We next apply these standards to the "finality" question, and then to the displacement question.

The Finality Question

Petitioners' challenge is not so much to the present adequacy of the City's SEQRA review as to its finality. As both the trial court and the Appellate Division unanimously concluded, the City's lengthy, extensive environmental review, including public hearings and thousands of pages of analysis, met SEQRA's standards, in that the lead agency focused attention on and mitigated relevant areas of environmental concern. Rather, looking to the future, petitioners' challenge is directed at the open-ended nature of the agency action, and it arises from a novel intersection of zoning concerns and environmental concerns.

As a matter of zoning, municipalities generally plan for and define the uses permitted in an area far in advance of particular projects. "The function of land regulation is to implement a plan for the future development of the community"; actual development in accordance with a well-considered plan may not proceed for years (Asian Ams. for Equality v Koch, 72 N.Y.2d, at 131, supra; see, Marcus, `Neville v. Koch' Worst Case Analysis Zoning: A Farewell to `As of Right'?, NYLJ, Mar. 6, 1991, at 1, col 1).

By the same token, a mainstay of New York City's policy for zoning unimproved land is as-of-right development (Department of City Planning, "Zoning Handbook: A Guide to New York City's Zoning Resolution", at 5; see also, Marcus, op. cit.). What is contemplated by this policy is that, so long as the proposed use is one of the "Uses Permitted As of Right" in the City's Zoning Resolution, a developer who also satisfies the Building Code can simply file its architectural plans with the Department of Buildings and begin construction upon issuance of a building permit. (Id.; see also, Note, Zoning in the Fourth Dimension, 3 Pace Envtl L Rev 75, 81, n 30; Gerrard, Ruzow and Weinberg, Environmental Impact Review in New York § 3.01 [3] [f].) The advantage of as-of-right development is predictability: development can proceed "in accordance with pre-set regulation rather than with case-by-case exercise of discretion by officials." (Marcus, op. cit., at 1, col 1.)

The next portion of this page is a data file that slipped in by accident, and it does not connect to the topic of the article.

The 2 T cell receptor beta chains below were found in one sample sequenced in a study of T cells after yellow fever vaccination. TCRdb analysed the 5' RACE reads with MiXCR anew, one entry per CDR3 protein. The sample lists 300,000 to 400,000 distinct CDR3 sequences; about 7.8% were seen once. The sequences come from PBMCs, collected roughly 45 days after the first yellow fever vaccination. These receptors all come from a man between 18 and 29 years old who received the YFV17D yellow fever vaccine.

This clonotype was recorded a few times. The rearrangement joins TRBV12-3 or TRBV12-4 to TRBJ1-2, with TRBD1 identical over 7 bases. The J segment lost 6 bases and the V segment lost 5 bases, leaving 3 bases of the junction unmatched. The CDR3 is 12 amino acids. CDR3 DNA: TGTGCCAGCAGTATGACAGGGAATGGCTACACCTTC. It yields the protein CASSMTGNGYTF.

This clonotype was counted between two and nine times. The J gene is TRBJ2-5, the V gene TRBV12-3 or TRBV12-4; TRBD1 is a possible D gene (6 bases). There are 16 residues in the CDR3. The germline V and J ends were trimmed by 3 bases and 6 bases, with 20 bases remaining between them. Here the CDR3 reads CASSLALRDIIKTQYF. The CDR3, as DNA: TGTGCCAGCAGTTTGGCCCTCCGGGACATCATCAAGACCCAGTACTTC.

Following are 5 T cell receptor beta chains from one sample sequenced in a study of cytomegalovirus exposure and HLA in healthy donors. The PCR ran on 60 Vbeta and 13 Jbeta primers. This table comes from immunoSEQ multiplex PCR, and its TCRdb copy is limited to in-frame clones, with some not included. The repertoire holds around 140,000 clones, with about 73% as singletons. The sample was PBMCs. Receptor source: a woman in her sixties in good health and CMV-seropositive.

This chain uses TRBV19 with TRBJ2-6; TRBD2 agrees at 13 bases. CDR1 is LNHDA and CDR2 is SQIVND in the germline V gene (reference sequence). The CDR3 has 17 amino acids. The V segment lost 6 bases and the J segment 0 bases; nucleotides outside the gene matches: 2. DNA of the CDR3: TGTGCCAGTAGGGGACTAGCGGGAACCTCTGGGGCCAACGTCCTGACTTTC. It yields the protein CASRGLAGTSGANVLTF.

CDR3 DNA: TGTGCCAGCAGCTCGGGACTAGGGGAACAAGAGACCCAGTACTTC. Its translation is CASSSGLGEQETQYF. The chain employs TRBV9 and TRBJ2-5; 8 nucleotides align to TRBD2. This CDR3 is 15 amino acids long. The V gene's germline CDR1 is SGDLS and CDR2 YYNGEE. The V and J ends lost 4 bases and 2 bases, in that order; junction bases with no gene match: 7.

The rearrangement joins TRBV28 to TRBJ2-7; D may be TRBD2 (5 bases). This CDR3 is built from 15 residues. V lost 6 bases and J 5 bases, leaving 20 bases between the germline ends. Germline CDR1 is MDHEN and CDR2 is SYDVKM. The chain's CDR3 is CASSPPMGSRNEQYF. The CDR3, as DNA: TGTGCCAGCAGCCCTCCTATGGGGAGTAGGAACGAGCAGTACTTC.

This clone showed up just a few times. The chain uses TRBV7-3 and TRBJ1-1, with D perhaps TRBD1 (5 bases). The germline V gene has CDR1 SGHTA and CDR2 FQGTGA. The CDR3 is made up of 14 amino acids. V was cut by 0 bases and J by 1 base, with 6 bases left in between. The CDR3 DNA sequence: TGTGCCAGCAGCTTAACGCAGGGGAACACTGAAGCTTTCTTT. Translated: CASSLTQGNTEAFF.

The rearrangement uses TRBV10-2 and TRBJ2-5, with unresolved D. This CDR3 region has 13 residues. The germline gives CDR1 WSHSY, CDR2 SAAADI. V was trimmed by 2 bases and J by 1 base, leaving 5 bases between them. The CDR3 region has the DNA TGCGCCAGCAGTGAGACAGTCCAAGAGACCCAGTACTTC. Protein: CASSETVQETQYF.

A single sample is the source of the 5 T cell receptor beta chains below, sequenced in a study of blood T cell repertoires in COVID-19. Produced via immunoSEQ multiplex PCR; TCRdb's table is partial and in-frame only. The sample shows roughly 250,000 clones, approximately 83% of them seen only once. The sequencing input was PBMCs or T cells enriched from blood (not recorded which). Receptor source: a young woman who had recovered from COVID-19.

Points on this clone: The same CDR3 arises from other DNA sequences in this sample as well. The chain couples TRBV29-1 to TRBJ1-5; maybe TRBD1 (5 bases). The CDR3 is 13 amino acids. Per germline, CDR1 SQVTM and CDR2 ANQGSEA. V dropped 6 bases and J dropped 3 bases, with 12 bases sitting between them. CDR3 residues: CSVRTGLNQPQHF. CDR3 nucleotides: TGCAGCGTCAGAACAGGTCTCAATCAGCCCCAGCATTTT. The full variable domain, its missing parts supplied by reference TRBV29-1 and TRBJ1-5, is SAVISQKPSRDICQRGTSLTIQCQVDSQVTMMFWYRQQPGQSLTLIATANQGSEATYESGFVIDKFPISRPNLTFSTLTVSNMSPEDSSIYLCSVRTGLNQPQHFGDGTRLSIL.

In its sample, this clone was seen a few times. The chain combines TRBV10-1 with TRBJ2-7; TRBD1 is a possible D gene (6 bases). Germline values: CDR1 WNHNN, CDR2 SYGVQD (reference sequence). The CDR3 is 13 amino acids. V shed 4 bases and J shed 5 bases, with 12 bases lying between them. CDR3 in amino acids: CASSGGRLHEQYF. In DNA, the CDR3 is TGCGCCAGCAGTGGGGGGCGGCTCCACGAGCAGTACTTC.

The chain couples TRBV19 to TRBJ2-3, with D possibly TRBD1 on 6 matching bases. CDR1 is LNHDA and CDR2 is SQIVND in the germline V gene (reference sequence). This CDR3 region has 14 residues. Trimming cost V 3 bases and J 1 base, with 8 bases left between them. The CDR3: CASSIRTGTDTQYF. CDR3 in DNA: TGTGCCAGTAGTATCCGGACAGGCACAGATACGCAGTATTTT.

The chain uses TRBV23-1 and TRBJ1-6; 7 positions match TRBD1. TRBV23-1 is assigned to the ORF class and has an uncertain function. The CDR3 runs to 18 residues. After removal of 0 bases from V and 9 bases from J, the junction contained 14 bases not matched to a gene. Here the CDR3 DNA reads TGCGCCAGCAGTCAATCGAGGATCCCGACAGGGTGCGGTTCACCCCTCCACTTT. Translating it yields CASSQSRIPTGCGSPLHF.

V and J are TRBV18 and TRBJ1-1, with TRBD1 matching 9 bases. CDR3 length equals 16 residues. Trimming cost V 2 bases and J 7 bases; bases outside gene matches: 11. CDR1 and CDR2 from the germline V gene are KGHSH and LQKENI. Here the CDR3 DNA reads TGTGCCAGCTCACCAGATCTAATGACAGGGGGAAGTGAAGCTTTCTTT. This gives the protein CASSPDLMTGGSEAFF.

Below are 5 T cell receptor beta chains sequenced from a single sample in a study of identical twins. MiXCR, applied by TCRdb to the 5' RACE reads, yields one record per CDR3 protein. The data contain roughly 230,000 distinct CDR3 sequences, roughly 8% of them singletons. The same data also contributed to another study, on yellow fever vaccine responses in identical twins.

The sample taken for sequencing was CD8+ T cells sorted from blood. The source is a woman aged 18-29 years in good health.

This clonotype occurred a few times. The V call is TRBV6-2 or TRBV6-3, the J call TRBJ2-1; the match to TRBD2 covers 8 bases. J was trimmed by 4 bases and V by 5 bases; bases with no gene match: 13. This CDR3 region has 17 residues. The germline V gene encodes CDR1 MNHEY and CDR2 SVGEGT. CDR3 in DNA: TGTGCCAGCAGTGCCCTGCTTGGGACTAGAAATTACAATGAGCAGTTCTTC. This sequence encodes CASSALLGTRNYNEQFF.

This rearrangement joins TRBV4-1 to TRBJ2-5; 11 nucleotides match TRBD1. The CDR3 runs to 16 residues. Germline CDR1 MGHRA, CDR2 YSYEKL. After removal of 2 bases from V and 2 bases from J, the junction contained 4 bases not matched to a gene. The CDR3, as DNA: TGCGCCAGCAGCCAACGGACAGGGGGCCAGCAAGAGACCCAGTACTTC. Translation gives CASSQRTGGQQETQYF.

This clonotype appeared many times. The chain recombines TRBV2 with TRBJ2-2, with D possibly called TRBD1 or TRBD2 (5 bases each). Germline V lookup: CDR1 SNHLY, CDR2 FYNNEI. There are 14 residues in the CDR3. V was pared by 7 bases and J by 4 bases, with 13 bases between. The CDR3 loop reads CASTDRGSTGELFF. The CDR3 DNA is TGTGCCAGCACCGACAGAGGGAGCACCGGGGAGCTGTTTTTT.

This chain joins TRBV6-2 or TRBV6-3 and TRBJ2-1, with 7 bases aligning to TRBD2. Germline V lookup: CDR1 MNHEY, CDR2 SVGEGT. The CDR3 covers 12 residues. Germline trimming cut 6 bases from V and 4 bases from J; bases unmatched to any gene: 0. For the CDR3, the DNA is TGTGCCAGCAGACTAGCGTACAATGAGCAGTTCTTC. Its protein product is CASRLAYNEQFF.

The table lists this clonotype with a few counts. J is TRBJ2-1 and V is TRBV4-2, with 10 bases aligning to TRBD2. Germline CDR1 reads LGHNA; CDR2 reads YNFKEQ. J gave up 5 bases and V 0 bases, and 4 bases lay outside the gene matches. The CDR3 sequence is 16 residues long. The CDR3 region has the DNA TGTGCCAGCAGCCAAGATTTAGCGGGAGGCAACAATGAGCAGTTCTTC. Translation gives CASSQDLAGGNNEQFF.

As a matter of environmental law, rezoning is an "action" subject to SEQRA (see, Matter of Kirk-Astor Dr. Neighborhood Assn. v Town Bd., 106 A.D.2d 868, appeal dismissed 66 N.Y.2d 896). This is consistent with SEQRA's goal to incorporate environmental considerations into the decisionmaking process at the earliest opportunity (6 N.Y.CRR 617.1 [c]; see, Matter of Long Is. Pine Barrens Socy. v Planning Bd., 78 N.Y.2d 608, 615). Thus, SEQRA review of a rezoning "action" may take place long before any actual project is proposed. In that event, environmental review may be conducted on a conceptual basis (see, e.g., Matter of Brew v Hess, 124 A.D.2d 962, 965; Matter of Kirk-Astor Dr. Neighborhood Assn. v Town Bd., supra). In the present case, 10 hypothetical uses were studied in the EIS.